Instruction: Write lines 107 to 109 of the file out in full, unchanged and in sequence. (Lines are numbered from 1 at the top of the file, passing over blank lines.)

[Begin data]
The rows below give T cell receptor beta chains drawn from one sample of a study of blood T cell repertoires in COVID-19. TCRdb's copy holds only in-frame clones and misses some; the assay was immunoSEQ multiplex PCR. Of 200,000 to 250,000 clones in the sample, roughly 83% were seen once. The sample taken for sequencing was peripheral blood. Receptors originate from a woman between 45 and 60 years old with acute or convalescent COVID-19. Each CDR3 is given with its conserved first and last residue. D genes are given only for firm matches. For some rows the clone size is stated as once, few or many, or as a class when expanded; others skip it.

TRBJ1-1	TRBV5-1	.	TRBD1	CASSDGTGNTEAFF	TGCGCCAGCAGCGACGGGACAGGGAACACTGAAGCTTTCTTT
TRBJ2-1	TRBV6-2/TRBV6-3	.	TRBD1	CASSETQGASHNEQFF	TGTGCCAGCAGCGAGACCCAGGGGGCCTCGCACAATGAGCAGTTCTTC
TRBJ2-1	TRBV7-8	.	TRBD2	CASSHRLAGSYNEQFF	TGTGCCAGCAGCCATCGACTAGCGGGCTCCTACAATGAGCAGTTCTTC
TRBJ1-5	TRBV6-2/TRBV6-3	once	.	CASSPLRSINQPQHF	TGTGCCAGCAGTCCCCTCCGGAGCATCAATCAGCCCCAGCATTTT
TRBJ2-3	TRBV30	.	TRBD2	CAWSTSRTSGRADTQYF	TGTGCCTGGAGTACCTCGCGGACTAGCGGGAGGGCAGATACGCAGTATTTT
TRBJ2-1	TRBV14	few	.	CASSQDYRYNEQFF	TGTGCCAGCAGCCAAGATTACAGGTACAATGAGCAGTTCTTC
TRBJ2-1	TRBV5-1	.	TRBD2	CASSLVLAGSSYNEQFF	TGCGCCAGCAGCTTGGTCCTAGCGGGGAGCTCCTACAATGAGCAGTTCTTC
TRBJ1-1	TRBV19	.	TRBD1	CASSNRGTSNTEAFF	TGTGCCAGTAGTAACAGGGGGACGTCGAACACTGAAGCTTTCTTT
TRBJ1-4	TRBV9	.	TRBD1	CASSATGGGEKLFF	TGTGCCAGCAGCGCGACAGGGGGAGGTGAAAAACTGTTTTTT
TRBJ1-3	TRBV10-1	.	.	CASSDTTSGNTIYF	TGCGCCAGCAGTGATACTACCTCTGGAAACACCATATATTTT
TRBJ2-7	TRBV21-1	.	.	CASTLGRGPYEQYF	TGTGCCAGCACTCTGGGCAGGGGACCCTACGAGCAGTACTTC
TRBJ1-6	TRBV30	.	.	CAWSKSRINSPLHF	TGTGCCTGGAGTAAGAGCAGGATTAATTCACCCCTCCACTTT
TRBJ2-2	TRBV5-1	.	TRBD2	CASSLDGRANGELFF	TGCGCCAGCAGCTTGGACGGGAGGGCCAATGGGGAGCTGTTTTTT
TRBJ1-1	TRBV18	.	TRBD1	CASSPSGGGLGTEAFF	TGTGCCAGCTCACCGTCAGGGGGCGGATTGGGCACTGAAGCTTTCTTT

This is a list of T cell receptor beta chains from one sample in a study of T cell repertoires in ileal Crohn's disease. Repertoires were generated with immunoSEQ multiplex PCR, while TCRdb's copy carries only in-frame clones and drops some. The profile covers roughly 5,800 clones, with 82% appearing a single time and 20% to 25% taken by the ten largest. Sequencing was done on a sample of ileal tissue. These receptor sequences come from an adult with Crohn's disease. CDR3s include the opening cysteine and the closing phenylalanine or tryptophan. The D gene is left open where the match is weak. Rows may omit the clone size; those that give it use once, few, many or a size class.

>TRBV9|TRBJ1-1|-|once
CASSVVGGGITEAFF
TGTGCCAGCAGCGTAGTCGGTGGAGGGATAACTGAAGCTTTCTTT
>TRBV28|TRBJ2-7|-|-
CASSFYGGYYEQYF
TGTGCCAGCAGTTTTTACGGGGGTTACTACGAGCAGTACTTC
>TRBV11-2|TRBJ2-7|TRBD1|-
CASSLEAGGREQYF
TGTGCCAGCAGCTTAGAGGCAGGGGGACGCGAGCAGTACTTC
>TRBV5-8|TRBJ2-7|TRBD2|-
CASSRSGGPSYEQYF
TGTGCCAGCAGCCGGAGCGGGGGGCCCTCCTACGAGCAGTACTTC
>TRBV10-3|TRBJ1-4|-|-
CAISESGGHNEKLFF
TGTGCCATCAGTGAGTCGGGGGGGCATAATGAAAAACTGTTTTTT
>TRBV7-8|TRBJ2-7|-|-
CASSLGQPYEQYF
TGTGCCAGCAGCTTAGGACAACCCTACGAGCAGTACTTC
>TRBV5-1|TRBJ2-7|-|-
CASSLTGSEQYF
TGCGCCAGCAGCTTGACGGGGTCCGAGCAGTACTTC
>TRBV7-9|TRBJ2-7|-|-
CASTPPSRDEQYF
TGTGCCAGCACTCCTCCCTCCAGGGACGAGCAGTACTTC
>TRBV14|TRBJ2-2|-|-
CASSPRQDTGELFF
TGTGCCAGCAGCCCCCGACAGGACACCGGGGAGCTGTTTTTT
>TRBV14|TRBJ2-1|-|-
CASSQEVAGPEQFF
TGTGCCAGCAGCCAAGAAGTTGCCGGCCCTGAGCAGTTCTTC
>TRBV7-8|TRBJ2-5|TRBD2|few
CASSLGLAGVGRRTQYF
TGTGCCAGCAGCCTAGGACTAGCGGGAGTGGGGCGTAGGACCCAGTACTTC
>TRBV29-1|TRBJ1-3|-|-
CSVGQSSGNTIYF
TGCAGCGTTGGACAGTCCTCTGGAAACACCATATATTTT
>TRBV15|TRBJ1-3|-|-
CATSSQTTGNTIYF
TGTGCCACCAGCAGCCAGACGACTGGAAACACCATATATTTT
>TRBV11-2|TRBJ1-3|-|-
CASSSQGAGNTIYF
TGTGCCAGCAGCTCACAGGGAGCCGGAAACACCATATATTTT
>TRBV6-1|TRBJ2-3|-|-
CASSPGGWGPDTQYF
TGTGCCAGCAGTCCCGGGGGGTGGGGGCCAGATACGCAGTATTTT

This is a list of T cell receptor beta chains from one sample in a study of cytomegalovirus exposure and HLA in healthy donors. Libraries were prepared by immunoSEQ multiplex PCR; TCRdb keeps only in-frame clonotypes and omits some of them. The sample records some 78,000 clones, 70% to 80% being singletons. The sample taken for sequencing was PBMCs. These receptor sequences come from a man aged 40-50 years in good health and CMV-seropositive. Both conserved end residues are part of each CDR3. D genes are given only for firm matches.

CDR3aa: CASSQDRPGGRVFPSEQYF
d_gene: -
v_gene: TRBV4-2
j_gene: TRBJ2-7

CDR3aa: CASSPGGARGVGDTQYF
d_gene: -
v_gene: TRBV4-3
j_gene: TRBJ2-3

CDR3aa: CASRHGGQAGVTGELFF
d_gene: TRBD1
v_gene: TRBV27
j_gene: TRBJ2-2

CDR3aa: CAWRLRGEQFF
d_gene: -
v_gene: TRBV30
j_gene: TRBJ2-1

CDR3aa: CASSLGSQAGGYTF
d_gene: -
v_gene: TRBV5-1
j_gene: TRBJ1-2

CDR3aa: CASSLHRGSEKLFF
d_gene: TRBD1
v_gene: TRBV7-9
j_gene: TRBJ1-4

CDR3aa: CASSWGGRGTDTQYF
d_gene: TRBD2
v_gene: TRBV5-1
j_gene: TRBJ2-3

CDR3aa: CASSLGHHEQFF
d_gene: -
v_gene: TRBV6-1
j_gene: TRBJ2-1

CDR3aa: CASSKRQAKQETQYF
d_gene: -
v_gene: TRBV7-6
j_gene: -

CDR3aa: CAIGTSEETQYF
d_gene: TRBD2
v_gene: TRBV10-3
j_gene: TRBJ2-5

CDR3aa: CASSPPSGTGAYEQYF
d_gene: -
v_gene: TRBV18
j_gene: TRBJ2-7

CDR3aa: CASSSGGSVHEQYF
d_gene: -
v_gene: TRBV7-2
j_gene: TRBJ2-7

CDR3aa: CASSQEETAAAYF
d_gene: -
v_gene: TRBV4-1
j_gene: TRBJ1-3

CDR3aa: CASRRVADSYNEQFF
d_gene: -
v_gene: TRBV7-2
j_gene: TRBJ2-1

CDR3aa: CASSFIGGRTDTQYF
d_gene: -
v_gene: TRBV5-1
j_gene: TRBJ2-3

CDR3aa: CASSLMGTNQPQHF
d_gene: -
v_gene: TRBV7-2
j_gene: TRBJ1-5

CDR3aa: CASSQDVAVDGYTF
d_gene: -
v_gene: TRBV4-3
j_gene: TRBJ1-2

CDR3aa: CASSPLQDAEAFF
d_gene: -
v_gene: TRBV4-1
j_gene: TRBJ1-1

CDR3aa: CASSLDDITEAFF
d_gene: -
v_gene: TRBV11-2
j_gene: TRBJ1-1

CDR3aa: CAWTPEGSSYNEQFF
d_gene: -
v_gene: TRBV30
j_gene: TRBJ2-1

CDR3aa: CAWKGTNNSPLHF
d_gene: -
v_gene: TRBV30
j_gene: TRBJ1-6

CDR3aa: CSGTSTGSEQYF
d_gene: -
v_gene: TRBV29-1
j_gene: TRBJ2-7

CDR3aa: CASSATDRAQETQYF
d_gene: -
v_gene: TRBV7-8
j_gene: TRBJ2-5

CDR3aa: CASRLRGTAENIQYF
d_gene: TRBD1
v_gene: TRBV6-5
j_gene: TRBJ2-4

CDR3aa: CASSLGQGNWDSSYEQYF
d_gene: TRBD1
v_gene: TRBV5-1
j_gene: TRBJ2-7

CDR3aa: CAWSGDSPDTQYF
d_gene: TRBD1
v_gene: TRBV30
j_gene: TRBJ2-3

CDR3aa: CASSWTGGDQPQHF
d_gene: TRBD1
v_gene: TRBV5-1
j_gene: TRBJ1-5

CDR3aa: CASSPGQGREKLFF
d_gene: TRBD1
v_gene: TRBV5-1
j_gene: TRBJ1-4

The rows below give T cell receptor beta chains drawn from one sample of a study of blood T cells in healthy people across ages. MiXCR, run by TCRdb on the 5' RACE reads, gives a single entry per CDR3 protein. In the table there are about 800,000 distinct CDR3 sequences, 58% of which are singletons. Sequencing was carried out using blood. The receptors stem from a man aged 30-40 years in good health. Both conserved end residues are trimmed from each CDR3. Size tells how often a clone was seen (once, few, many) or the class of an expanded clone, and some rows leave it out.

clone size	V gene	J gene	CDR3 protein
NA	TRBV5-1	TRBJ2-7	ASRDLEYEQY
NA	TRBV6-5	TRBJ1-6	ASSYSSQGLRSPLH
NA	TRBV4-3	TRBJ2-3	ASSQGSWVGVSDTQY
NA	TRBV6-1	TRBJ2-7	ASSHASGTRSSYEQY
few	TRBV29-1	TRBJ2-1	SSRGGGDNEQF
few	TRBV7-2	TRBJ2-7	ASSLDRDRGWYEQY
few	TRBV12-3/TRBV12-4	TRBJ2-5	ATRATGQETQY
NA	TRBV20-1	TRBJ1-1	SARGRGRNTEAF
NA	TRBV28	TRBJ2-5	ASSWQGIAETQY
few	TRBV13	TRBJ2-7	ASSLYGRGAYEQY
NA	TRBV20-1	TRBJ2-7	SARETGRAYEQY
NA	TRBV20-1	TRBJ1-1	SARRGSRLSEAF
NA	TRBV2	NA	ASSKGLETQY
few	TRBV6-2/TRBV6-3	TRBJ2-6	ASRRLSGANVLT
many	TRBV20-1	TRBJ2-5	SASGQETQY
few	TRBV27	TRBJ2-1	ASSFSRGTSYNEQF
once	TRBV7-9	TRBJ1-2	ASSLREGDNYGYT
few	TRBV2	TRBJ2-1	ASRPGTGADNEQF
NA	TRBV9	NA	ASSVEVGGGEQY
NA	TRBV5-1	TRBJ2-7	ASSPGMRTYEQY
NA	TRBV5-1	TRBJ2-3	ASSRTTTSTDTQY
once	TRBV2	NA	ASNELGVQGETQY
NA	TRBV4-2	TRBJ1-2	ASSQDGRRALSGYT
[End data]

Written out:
CDR3aa: CASSSGGSVHEQYF
d_gene: -
v_gene: TRBV7-2